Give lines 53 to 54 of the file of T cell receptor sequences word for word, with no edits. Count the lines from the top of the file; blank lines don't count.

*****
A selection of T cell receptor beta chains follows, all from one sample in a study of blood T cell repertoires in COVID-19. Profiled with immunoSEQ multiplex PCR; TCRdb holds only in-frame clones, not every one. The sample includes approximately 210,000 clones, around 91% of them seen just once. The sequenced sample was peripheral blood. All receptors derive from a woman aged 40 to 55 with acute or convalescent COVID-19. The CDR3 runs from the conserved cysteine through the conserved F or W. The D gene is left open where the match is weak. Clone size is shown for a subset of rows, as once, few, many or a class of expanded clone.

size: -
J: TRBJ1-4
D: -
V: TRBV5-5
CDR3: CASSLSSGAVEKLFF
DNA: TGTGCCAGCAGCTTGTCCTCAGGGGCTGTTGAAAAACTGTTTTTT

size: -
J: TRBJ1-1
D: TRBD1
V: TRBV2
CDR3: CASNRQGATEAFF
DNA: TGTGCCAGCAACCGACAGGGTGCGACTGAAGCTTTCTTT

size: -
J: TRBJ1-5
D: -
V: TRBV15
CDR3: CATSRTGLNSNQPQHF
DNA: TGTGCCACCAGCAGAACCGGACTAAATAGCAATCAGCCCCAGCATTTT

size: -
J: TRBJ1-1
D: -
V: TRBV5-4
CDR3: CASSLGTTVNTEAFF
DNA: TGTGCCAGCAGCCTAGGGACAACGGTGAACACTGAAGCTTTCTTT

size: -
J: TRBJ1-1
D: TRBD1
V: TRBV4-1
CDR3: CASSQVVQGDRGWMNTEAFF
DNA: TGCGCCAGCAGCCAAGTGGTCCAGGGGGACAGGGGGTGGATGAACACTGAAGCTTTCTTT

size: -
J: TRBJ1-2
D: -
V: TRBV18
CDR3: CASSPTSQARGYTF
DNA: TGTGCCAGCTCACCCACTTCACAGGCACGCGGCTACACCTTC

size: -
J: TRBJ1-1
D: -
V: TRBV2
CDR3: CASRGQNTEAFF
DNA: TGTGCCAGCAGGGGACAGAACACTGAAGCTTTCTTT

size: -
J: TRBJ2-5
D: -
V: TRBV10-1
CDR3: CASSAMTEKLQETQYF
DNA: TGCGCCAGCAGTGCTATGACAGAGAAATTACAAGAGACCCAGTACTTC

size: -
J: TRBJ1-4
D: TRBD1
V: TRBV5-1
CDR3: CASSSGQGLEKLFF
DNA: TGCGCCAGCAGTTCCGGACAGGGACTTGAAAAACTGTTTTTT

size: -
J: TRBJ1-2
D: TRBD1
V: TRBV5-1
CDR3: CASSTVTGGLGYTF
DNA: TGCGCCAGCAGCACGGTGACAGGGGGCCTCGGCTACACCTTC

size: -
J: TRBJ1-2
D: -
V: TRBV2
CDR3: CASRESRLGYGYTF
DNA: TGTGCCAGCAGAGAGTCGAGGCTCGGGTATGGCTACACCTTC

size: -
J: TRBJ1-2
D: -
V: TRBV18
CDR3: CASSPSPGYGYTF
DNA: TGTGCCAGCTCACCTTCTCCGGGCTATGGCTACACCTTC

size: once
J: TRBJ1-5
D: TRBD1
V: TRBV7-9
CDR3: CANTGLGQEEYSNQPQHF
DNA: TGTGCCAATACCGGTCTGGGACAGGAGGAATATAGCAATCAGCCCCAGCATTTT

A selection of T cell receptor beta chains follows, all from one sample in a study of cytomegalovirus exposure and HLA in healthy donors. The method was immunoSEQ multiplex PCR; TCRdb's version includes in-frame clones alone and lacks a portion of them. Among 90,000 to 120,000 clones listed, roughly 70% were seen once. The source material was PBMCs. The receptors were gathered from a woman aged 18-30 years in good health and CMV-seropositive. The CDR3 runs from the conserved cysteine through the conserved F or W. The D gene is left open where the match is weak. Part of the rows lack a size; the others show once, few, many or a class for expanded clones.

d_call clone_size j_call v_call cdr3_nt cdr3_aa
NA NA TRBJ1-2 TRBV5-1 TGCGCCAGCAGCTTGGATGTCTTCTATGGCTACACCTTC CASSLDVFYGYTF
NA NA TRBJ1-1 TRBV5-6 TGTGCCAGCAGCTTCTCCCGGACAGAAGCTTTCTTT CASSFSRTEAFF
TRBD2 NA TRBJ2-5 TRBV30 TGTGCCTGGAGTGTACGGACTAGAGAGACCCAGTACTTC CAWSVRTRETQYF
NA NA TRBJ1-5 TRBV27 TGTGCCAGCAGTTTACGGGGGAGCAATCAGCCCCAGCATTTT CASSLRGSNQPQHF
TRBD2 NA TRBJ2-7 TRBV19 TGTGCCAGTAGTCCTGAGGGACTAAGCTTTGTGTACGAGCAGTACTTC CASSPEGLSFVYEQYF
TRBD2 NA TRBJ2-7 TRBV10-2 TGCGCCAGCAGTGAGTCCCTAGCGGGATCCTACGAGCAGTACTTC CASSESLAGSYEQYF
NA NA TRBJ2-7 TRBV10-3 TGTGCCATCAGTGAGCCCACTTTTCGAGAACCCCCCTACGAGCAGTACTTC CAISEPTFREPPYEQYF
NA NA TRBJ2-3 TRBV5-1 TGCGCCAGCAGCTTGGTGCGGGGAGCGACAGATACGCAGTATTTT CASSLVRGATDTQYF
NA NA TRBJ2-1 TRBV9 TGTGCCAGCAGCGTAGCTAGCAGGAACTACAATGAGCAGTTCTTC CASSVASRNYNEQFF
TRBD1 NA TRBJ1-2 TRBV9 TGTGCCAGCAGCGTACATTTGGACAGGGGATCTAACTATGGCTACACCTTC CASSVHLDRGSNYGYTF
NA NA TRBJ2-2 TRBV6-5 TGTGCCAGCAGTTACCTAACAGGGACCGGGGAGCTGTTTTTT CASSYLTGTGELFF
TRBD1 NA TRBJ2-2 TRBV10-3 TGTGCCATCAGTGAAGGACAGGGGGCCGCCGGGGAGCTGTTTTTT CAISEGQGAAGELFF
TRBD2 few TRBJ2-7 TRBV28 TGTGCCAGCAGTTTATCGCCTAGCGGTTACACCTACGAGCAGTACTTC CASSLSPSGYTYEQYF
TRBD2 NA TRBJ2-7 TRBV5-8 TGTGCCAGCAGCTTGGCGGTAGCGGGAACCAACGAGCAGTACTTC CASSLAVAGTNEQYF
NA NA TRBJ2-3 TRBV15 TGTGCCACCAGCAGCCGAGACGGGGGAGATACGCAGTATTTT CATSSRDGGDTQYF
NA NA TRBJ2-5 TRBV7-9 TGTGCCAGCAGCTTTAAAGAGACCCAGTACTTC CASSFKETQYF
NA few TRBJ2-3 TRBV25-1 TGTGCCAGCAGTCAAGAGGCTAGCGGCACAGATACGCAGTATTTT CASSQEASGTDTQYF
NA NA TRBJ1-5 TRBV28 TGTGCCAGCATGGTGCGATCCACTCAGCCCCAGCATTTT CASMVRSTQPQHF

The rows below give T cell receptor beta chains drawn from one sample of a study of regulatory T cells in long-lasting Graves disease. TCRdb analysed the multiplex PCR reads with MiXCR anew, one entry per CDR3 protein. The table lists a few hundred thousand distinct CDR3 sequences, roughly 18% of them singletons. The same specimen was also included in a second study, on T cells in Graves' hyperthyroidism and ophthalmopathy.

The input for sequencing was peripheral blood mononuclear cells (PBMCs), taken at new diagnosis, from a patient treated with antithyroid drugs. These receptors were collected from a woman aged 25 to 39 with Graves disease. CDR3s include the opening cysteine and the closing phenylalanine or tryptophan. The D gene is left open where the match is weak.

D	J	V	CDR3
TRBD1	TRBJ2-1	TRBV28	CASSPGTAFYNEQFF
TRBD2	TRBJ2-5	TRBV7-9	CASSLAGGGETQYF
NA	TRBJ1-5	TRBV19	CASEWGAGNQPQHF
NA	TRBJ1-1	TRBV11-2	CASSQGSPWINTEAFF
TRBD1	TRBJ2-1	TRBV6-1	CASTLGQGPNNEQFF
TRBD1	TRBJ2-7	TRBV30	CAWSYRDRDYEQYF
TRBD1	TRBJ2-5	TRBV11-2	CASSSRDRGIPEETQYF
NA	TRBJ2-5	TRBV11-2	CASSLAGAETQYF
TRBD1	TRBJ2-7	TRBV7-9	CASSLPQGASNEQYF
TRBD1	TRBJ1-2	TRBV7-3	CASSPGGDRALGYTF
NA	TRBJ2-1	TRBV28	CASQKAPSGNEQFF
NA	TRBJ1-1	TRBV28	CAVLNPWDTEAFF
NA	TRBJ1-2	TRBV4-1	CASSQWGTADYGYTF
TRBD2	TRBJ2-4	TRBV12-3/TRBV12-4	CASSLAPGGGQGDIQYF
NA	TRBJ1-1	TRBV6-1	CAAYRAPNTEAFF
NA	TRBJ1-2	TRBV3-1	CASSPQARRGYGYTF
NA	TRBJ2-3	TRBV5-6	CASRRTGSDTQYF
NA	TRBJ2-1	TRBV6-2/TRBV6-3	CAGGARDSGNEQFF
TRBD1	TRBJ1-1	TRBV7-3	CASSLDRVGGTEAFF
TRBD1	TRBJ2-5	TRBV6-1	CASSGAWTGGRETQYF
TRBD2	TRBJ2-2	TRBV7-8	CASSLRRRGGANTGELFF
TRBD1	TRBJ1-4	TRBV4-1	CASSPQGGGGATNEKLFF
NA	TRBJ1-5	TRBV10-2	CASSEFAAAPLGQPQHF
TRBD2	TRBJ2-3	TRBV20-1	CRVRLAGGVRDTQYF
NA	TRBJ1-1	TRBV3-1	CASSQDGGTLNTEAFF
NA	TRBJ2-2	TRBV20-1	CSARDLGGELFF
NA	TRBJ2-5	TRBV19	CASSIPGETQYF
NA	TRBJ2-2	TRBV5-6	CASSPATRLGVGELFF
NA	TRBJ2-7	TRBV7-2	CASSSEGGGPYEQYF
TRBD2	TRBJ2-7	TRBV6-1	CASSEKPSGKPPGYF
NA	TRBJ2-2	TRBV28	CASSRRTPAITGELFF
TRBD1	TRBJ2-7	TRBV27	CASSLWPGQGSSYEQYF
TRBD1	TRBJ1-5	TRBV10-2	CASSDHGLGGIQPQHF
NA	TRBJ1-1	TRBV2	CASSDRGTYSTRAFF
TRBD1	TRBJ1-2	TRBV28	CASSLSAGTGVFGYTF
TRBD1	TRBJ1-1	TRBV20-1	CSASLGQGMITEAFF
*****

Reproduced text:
V: TRBV5-1
CDR3: CASSSGQGLEKLFF